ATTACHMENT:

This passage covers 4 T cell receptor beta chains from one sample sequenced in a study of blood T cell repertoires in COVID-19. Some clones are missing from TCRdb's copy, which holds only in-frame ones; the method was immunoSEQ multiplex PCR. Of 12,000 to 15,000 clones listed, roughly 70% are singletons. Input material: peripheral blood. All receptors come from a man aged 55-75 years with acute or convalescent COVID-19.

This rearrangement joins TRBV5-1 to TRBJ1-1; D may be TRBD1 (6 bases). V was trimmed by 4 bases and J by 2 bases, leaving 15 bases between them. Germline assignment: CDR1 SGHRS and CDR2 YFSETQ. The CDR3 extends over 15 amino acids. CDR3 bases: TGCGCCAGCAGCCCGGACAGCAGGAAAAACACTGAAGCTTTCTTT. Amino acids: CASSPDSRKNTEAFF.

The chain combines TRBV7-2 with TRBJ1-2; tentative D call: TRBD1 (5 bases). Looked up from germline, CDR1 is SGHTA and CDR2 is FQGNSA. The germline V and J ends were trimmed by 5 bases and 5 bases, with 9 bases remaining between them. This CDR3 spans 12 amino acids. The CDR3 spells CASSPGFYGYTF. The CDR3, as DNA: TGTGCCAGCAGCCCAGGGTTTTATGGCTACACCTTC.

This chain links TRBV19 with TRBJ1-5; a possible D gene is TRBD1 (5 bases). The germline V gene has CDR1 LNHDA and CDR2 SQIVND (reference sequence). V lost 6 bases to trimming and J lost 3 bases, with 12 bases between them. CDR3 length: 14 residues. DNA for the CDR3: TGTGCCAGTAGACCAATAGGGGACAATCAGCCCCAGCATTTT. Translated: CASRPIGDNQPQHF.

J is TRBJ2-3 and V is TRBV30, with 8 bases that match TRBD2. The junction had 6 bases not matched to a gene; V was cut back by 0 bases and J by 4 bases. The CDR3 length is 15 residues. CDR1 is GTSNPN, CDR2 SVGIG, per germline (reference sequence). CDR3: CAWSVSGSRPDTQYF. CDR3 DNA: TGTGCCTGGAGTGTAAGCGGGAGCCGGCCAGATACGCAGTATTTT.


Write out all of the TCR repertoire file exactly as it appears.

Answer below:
This passage covers 4 T cell receptor beta chains from one sample sequenced in a study of blood T cell repertoires in COVID-19. Some clones are missing from TCRdb's copy, which holds only in-frame ones; the method was immunoSEQ multiplex PCR. Of 12,000 to 15,000 clones listed, roughly 70% are singletons. Input material: peripheral blood. All receptors come from a man aged 55-75 years with acute or convalescent COVID-19.

This rearrangement joins TRBV5-1 to TRBJ1-1; D may be TRBD1 (6 bases). V was trimmed by 4 bases and J by 2 bases, leaving 15 bases between them. Germline assignment: CDR1 SGHRS and CDR2 YFSETQ. The CDR3 extends over 15 amino acids. CDR3 bases: TGCGCCAGCAGCCCGGACAGCAGGAAAAACACTGAAGCTTTCTTT. Amino acids: CASSPDSRKNTEAFF.

The chain combines TRBV7-2 with TRBJ1-2; tentative D call: TRBD1 (5 bases). Looked up from germline, CDR1 is SGHTA and CDR2 is FQGNSA. The germline V and J ends were trimmed by 5 bases and 5 bases, with 9 bases remaining between them. This CDR3 spans 12 amino acids. The CDR3 spells CASSPGFYGYTF. The CDR3, as DNA: TGTGCCAGCAGCCCAGGGTTTTATGGCTACACCTTC.

This chain links TRBV19 with TRBJ1-5; a possible D gene is TRBD1 (5 bases). The germline V gene has CDR1 LNHDA and CDR2 SQIVND (reference sequence). V lost 6 bases to trimming and J lost 3 bases, with 12 bases between them. CDR3 length: 14 residues. DNA for the CDR3: TGTGCCAGTAGACCAATAGGGGACAATCAGCCCCAGCATTTT. Translated: CASRPIGDNQPQHF.

J is TRBJ2-3 and V is TRBV30, with 8 bases that match TRBD2. The junction had 6 bases not matched to a gene; V was cut back by 0 bases and J by 4 bases. The CDR3 length is 15 residues. CDR1 is GTSNPN, CDR2 SVGIG, per germline (reference sequence). CDR3: CAWSVSGSRPDTQYF. CDR3 DNA: TGTGCCTGGAGTGTAAGCGGGAGCCGGCCAGATACGCAGTATTTT.